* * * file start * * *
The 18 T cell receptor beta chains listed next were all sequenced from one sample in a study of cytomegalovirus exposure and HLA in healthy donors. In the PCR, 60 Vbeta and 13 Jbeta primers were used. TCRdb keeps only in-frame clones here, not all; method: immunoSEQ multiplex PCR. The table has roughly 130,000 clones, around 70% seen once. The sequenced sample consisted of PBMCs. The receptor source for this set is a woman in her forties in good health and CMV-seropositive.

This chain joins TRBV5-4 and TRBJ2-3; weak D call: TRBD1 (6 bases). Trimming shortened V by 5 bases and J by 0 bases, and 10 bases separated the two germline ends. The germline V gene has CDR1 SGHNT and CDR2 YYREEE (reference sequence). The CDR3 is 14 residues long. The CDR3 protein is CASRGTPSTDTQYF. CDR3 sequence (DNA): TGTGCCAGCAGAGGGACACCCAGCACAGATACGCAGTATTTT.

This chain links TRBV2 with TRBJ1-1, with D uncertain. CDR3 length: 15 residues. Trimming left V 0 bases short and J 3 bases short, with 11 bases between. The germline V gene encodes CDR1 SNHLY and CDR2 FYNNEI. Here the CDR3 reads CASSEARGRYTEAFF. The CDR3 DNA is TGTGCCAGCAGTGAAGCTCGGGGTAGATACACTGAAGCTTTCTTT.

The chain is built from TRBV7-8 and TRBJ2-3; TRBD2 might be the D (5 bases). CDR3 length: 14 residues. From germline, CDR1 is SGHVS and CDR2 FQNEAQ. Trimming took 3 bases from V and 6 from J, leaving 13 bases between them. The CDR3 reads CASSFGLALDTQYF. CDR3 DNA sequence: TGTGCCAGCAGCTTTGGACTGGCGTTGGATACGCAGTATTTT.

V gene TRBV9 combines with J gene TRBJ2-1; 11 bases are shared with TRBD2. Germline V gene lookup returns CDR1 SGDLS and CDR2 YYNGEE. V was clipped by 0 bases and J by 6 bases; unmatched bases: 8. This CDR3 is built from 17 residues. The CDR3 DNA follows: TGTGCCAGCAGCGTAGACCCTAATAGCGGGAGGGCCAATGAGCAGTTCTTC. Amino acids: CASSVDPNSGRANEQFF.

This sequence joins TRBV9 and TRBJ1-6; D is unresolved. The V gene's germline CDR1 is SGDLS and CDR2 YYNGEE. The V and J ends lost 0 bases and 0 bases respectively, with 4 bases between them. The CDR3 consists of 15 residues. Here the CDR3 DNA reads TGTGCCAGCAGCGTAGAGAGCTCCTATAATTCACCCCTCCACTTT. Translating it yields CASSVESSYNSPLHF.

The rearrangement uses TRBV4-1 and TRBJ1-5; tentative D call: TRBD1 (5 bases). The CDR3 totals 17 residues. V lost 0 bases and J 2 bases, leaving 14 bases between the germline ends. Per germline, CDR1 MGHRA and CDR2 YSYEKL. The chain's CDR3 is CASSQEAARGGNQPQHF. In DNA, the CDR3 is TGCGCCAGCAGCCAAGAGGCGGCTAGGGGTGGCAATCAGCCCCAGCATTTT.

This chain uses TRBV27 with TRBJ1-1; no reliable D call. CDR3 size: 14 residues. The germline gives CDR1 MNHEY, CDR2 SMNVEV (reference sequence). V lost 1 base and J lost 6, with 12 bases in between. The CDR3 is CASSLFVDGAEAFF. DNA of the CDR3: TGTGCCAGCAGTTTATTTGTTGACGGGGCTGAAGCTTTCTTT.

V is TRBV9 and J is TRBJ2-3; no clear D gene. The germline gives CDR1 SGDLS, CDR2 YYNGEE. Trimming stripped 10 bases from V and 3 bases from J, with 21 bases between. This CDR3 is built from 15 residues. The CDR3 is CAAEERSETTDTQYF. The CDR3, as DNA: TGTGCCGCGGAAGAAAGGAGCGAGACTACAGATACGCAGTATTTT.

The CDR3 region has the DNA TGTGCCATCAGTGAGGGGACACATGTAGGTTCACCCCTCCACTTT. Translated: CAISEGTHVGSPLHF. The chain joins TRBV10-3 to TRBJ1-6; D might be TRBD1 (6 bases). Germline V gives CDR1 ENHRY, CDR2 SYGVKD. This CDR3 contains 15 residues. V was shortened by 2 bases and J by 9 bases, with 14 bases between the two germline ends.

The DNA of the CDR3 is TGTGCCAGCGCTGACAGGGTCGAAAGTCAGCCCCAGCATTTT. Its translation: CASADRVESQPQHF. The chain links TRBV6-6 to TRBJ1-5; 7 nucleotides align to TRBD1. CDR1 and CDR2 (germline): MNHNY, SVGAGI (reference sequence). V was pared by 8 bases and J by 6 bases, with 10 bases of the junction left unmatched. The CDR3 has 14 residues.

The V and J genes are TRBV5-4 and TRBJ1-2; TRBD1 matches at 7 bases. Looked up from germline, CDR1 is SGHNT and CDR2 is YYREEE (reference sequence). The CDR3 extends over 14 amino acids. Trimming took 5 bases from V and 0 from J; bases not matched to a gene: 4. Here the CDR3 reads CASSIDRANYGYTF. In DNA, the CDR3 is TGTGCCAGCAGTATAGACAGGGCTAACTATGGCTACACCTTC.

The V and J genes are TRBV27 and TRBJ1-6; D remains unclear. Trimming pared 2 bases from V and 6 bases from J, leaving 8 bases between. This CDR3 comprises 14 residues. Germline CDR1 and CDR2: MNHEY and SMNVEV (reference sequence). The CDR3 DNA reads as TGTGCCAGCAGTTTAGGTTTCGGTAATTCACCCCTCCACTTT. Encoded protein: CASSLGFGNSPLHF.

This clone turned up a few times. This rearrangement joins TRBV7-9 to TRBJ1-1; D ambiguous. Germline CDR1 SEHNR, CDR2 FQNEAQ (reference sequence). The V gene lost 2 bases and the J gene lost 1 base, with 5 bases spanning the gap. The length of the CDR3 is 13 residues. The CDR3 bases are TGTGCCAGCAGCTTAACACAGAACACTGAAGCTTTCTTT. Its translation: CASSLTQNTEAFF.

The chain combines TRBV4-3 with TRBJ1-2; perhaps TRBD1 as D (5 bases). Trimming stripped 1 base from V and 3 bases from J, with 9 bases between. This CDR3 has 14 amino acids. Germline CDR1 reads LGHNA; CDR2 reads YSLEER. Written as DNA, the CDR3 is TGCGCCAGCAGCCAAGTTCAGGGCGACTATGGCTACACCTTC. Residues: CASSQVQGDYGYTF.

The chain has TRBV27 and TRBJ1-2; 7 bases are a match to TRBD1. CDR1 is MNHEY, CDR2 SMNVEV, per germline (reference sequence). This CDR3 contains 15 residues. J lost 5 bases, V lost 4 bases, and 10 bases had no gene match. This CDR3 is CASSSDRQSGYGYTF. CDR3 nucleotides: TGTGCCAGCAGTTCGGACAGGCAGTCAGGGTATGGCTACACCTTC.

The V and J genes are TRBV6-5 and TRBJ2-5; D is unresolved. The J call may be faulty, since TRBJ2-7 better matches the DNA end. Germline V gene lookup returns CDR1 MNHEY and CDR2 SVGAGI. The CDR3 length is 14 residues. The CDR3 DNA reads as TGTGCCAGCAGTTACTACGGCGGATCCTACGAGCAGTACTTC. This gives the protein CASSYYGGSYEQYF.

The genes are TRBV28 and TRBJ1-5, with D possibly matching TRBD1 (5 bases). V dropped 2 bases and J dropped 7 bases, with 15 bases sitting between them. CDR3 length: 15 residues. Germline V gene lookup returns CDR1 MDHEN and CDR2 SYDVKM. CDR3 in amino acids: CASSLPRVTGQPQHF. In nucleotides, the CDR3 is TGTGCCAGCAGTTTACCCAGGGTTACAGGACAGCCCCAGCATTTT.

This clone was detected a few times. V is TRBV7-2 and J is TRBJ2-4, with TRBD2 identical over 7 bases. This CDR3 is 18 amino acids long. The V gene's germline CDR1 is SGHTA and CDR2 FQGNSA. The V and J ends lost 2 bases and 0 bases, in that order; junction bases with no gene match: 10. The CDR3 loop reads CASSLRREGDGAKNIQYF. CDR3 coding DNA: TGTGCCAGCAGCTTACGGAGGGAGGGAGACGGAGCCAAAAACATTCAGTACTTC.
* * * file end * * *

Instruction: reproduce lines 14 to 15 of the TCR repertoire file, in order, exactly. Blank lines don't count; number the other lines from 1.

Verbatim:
This clone turned up a few times. This rearrangement joins TRBV7-9 to TRBJ1-1; D ambiguous. Germline CDR1 SEHNR, CDR2 FQNEAQ (reference sequence). The V gene lost 2 bases and the J gene lost 1 base, with 5 bases spanning the gap. The length of the CDR3 is 13 residues. The CDR3 bases are TGTGCCAGCAGCTTAACACAGAACACTGAAGCTTTCTTT. Its translation: CASSLTQNTEAFF.

The chain combines TRBV4-3 with TRBJ1-2; perhaps TRBD1 as D (5 bases). Trimming stripped 1 base from V and 3 bases from J, with 9 bases between. This CDR3 has 14 amino acids. Germline CDR1 reads LGHNA; CDR2 reads YSLEER. Written as DNA, the CDR3 is TGCGCCAGCAGCCAAGTTCAGGGCGACTATGGCTACACCTTC. Residues: CASSQVQGDYGYTF.